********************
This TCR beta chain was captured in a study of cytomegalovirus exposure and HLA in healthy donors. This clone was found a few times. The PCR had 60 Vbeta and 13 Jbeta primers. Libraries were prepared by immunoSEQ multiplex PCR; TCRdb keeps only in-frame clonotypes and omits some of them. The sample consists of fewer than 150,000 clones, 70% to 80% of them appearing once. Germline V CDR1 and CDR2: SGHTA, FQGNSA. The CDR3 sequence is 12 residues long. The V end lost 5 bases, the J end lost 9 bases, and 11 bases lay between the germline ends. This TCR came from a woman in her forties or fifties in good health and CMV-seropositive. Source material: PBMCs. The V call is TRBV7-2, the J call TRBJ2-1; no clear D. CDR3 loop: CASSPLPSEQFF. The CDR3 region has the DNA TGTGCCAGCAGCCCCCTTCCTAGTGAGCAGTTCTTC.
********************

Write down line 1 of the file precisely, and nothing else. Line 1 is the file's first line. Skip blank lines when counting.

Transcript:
This TCR beta chain was captured in a study of cytomegalovirus exposure and HLA in healthy donors. This clone was found a few times. The PCR had 60 Vbeta and 13 Jbeta primers. Libraries were prepared by immunoSEQ multiplex PCR; TCRdb keeps only in-frame clonotypes and omits some of them. The sample consists of fewer than 150,000 clones, 70% to 80% of them appearing once. Germline V CDR1 and CDR2: SGHTA, FQGNSA. The CDR3 sequence is 12 residues long. The V end lost 5 bases, the J end lost 9 bases, and 11 bases lay between the germline ends. This TCR came from a woman in her forties or fifties in good health and CMV-seropositive. Source material: PBMCs. The V call is TRBV7-2, the J call TRBJ2-1; no clear D. CDR3 loop: CASSPLPSEQFF. The CDR3 region has the DNA TGTGCCAGCAGCCCCCTTCCTAGTGAGCAGTTCTTC.